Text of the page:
Allergy Origens


an·a·phy·lax·is, noun:
an acute allergic reaction to an antigen (e.g., a bee sting) to which the body has become hypersensitive.


To fully understand this term, we need to go back almost 100 years. The story begins on a cruise aboard Prince Albert I of Monaco’s yacht. The prince had invited two Parisian scientists to perform studies on the toxin produced by the tentacles of a local jellyfish, the Portuguese Man of War. Charles Richet and Paul Portier were able to isolate the toxin and tried to vaccinate dogs in the hope of obtaining protection, or “prophylaxis,” against the toxin. They were horrified to find that subsequent very small doses of the toxin unexpectedly resulted in a new dramatic illness that involved the rapid onset of breathing difficulty and resulted in death within 30 minutes. Richet and Portier termed this “anaphylaxis” or “against protection.” They rightly concluded that the immune system first becomes sensitized to the allergen over several weeks and upon reexposure to the same allergen may result in a severe reaction. An allergen is a substance that is foreign to the body and can cause an allergic reaction in certain people. Charles Richet was awarded the Nobel Prize in 1913 for his work on anaphylaxis.

✳Anaphylaxis was coined to describe a vaccine injury! What do we inject today that our bodies could be reacting to? Becoming sensitized and trained to react to as invaders? Eggs. Casein. Gluten. Soy. Peanut. MSG. Cow. Pig. Monkey. Dog. Horse. Insect. Formaldehyde. Antibiotics. Latex. All ingredients or contaminants in modern day vaccines.

✳Check out this chart to help you identify some of the ways they may be listed on package inserts:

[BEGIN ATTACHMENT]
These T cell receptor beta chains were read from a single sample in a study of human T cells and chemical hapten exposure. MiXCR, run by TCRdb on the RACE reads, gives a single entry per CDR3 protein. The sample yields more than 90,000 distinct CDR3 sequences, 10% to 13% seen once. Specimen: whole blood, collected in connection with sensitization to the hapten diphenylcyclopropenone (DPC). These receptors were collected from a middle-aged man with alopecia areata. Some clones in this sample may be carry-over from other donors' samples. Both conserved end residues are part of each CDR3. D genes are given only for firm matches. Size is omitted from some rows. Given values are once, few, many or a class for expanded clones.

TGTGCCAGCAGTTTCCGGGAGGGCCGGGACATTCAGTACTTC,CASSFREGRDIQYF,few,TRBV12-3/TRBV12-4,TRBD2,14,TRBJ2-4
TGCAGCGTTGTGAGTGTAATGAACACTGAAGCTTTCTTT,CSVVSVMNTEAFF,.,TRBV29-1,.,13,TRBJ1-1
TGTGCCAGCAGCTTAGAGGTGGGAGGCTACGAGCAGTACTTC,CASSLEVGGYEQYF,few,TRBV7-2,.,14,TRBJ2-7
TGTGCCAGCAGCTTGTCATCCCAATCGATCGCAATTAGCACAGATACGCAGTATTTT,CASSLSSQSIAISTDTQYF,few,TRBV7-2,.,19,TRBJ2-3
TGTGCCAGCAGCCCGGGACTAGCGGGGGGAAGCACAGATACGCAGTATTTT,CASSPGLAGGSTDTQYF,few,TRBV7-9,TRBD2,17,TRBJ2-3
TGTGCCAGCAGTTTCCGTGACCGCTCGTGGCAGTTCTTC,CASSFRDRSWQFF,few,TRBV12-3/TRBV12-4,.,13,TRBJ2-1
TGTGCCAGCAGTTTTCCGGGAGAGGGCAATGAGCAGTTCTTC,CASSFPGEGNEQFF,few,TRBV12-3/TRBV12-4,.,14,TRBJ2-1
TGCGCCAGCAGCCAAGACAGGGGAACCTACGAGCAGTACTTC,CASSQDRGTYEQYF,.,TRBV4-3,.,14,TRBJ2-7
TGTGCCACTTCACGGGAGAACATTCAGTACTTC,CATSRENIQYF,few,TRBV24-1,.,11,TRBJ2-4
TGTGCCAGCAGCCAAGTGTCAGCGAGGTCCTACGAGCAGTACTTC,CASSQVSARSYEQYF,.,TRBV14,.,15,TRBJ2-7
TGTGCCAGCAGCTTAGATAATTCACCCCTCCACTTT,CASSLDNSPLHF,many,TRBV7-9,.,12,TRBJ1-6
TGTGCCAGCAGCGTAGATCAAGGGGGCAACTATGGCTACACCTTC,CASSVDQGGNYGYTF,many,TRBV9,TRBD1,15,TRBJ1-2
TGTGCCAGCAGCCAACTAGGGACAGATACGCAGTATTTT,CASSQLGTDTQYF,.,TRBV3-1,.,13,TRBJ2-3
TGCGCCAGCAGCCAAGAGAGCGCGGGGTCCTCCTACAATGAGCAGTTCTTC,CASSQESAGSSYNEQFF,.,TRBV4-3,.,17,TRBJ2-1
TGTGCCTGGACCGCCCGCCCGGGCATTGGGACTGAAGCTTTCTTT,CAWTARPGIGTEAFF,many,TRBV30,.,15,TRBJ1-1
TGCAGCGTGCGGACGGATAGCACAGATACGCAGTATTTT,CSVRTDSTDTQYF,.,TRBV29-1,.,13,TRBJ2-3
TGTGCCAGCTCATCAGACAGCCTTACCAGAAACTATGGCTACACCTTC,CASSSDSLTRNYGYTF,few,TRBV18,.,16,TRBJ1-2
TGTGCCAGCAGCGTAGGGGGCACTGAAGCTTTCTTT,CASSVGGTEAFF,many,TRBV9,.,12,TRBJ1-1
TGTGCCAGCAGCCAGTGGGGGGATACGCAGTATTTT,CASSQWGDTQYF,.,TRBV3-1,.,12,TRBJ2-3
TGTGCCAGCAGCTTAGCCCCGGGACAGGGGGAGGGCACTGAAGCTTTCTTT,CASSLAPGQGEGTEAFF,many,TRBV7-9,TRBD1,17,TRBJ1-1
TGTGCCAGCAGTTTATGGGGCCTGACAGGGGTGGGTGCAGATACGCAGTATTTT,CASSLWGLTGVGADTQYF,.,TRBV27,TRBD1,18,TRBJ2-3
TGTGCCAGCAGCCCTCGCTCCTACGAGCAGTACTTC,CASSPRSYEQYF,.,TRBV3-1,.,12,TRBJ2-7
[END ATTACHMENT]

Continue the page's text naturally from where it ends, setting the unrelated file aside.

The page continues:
✳A few citations that show links of allergies and asthma to vaccinations:

🔹M.R. Nelson, et al., “Anaphylaxis complicating routine childhood immunization: haemophilus influenza b conjugated vaccine,” Pediatric Asthma, Allergy & Immunology, 14, 4 (Dec. 2000): 315-321.
🔹M. Flora Martin-Munoz, “Anaphylactic reaction to diphtheria-tetanus vaccine in a chid: specific IgE IgG determinations and cross-reactivity studies,” Vaccine, 20, 27-38 (Sept. 2002): 3409-3412.
🔹U. Kosecka, et al. “Pertussis adjuvant prolongs intestinal hypersensitivity, “ International Archives of Allergy & Immunology, 119, 3 (July, 1999): 205-11.
🔹Nakayama T, Aizawa C, Kuno-Sakai H. “A clinical analysis of gelatin allergy and determination of its causal relationship to the previous administration of gelatin-containing acellular pertussis vaccine combined with diphtheria and tetanus toxoids,” Journal of Allergy & Clinical Immunolology (Feb., 1999): 321-5.
🔹H. Kuno-Sakai, M. Kimura, “Removal of gelatin from live vaccines and DTaP – an ultimate solution for vaccine-related gelatin allergy,” Biologicals, 31 (2003): 245-249.
🔹V. Pool, et al. “Prevalence of anti-gelatin IgE antibodies in people with anaphylaxis after measles-mumps-rubella vaccine in the United States,” Pediatrics, 110, 6 (Dec. 2002): e71.
🔹M.R. Hilleman, et al., “Imunological Adjuvants Report of a WHO Scientific Group”, World Health Organization Technical Report Series, No. 5959 (Geneva, WHO, 1976) 11.
🔹Compares vaccinated to unvaccinated:

✳Further reading: